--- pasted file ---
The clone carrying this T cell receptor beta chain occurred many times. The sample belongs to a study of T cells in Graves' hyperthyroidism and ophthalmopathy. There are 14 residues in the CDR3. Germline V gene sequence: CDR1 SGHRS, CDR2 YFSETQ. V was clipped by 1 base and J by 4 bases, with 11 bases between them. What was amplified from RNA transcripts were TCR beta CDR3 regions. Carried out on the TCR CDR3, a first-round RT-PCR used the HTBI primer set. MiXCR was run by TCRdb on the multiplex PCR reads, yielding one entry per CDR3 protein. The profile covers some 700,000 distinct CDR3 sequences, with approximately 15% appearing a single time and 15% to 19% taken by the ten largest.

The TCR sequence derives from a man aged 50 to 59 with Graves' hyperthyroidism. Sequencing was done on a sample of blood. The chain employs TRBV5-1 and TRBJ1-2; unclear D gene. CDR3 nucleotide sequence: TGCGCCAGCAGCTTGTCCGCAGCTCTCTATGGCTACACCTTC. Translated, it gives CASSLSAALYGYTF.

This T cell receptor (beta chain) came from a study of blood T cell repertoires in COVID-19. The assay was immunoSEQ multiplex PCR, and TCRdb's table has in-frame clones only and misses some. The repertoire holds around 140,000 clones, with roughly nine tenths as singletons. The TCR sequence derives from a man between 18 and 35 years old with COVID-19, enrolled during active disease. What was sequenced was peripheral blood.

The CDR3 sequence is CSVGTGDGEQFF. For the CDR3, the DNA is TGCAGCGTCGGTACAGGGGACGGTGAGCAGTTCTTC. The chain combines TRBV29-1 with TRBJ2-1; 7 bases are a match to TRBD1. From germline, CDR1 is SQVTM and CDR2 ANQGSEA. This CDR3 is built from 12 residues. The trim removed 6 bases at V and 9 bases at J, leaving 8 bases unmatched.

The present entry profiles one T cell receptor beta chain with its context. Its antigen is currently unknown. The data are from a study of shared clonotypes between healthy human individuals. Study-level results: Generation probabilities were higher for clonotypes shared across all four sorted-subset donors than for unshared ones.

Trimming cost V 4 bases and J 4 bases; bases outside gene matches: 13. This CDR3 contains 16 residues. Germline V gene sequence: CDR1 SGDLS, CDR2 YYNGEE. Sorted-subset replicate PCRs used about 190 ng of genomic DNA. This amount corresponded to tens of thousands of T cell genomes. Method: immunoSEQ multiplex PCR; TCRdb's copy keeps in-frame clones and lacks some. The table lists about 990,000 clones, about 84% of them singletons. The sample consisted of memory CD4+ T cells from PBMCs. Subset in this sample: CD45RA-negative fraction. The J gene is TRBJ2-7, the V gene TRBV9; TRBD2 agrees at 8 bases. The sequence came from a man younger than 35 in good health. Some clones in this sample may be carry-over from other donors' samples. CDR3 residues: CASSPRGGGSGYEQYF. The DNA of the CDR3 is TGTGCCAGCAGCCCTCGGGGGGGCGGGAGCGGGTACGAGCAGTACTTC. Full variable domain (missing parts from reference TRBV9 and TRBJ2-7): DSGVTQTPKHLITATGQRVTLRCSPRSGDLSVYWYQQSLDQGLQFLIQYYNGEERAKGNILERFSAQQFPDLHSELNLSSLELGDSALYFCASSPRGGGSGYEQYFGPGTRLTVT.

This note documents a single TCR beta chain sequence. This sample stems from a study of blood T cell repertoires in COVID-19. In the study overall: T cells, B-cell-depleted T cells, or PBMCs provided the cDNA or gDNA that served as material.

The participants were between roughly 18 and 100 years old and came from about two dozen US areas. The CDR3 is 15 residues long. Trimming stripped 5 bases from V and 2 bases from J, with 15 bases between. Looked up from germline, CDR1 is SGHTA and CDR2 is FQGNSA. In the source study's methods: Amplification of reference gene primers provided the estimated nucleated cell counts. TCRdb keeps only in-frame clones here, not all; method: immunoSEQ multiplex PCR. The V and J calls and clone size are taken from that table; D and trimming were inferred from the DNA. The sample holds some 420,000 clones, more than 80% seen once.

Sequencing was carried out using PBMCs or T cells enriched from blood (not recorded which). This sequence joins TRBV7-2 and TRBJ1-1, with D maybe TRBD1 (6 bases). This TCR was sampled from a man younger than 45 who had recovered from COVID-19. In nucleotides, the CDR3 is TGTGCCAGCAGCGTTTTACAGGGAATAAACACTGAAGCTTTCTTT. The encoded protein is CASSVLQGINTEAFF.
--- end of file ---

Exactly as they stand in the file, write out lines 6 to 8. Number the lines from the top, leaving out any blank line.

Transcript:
Trimming cost V 4 bases and J 4 bases; bases outside gene matches: 13. This CDR3 contains 16 residues. Germline V gene sequence: CDR1 SGDLS, CDR2 YYNGEE. Sorted-subset replicate PCRs used about 190 ng of genomic DNA. This amount corresponded to tens of thousands of T cell genomes. Method: immunoSEQ multiplex PCR; TCRdb's copy keeps in-frame clones and lacks some. The table lists about 990,000 clones, about 84% of them singletons. The sample consisted of memory CD4+ T cells from PBMCs. Subset in this sample: CD45RA-negative fraction. The J gene is TRBJ2-7, the V gene TRBV9; TRBD2 agrees at 8 bases. The sequence came from a man younger than 35 in good health. Some clones in this sample may be carry-over from other donors' samples. CDR3 residues: CASSPRGGGSGYEQYF. The DNA of the CDR3 is TGTGCCAGCAGCCCTCGGGGGGGCGGGAGCGGGTACGAGCAGTACTTC. Full variable domain (missing parts from reference TRBV9 and TRBJ2-7): DSGVTQTPKHLITATGQRVTLRCSPRSGDLSVYWYQQSLDQGLQFLIQYYNGEERAKGNILERFSAQQFPDLHSELNLSSLELGDSALYFCASSPRGGGSGYEQYFGPGTRLTVT.

This note documents a single TCR beta chain sequence. This sample stems from a study of blood T cell repertoires in COVID-19. In the study overall: T cells, B-cell-depleted T cells, or PBMCs provided the cDNA or gDNA that served as material.

The participants were between roughly 18 and 100 years old and came from about two dozen US areas. The CDR3 is 15 residues long. Trimming stripped 5 bases from V and 2 bases from J, with 15 bases between. Looked up from germline, CDR1 is SGHTA and CDR2 is FQGNSA. In the source study's methods: Amplification of reference gene primers provided the estimated nucleated cell counts. TCRdb keeps only in-frame clones here, not all; method: immunoSEQ multiplex PCR. The V and J calls and clone size are taken from that table; D and trimming were inferred from the DNA. The sample holds some 420,000 clones, more than 80% seen once.